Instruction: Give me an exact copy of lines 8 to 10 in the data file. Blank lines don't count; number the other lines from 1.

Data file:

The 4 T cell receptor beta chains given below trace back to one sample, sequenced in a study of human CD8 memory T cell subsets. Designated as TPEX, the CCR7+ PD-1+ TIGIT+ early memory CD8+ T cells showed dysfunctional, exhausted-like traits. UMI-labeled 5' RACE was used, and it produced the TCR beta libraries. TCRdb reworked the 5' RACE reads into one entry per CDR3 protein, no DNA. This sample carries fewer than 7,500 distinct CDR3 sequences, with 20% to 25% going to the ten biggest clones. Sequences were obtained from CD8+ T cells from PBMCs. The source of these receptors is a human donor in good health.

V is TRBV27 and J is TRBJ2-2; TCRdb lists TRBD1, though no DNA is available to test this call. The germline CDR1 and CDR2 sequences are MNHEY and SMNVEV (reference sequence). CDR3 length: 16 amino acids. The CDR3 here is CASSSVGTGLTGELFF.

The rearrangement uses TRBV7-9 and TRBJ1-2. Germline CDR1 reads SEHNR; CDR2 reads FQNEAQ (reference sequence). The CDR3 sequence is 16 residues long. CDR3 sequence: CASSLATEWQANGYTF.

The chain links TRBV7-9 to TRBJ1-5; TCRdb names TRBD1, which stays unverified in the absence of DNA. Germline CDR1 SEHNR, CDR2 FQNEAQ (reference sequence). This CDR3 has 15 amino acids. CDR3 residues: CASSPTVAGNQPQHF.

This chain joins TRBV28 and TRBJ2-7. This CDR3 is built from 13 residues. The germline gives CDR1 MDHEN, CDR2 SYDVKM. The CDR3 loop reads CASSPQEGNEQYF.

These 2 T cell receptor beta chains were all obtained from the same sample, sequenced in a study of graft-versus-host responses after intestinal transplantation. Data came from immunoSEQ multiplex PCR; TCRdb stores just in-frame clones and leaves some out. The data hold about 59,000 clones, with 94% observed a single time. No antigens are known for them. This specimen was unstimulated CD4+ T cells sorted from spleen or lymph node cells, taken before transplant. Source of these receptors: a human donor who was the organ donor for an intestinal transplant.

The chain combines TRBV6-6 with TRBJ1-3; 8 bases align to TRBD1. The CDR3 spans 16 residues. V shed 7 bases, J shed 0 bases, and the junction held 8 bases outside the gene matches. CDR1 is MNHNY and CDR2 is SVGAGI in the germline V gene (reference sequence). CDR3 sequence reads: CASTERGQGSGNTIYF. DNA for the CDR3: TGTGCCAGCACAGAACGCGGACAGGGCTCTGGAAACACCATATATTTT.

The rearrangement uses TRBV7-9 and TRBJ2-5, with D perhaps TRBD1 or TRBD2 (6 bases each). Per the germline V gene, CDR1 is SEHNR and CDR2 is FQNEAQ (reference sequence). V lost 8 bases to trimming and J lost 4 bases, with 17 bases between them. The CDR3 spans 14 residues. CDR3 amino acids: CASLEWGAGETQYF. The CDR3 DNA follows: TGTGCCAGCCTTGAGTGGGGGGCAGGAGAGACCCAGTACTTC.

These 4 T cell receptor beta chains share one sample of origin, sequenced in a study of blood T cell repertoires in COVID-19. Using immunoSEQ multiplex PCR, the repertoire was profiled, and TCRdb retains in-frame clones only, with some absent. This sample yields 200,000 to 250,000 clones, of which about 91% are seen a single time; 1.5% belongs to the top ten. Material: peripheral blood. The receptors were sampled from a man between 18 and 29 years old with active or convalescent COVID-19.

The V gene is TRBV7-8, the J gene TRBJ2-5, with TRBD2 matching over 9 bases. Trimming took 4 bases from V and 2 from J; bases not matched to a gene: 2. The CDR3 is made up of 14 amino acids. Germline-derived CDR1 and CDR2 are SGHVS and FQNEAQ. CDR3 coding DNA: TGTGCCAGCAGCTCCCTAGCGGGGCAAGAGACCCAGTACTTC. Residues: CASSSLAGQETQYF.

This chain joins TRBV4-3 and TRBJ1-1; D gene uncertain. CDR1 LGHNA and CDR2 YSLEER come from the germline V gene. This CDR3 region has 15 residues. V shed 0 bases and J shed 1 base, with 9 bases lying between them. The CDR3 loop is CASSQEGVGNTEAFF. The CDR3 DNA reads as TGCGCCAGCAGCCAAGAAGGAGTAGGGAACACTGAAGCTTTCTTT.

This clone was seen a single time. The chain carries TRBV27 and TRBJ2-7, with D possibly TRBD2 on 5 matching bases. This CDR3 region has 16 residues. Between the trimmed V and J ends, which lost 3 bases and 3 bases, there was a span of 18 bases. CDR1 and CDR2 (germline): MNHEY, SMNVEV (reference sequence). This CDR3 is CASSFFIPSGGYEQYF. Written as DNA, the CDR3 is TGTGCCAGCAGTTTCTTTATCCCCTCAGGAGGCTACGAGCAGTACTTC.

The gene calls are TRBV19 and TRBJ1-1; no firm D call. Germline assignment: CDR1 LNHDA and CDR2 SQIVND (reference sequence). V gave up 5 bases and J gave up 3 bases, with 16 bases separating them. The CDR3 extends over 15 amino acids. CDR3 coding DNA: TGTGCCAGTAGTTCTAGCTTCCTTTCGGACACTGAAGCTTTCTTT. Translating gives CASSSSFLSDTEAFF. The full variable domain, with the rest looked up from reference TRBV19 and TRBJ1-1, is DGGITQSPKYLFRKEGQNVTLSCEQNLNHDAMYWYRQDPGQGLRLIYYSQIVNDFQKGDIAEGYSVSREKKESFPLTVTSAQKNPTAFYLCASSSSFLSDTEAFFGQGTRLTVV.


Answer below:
The rearrangement uses TRBV7-9 and TRBJ2-5, with D perhaps TRBD1 or TRBD2 (6 bases each). Per the germline V gene, CDR1 is SEHNR and CDR2 is FQNEAQ (reference sequence). V lost 8 bases to trimming and J lost 4 bases, with 17 bases between them. The CDR3 spans 14 residues. CDR3 amino acids: CASLEWGAGETQYF. The CDR3 DNA follows: TGTGCCAGCCTTGAGTGGGGGGCAGGAGAGACCCAGTACTTC.

These 4 T cell receptor beta chains share one sample of origin, sequenced in a study of blood T cell repertoires in COVID-19. Using immunoSEQ multiplex PCR, the repertoire was profiled, and TCRdb retains in-frame clones only, with some absent. This sample yields 200,000 to 250,000 clones, of which about 91% are seen a single time; 1.5% belongs to the top ten. Material: peripheral blood. The receptors were sampled from a man between 18 and 29 years old with active or convalescent COVID-19.

The V gene is TRBV7-8, the J gene TRBJ2-5, with TRBD2 matching over 9 bases. Trimming took 4 bases from V and 2 from J; bases not matched to a gene: 2. The CDR3 is made up of 14 amino acids. Germline-derived CDR1 and CDR2 are SGHVS and FQNEAQ. CDR3 coding DNA: TGTGCCAGCAGCTCCCTAGCGGGGCAAGAGACCCAGTACTTC. Residues: CASSSLAGQETQYF.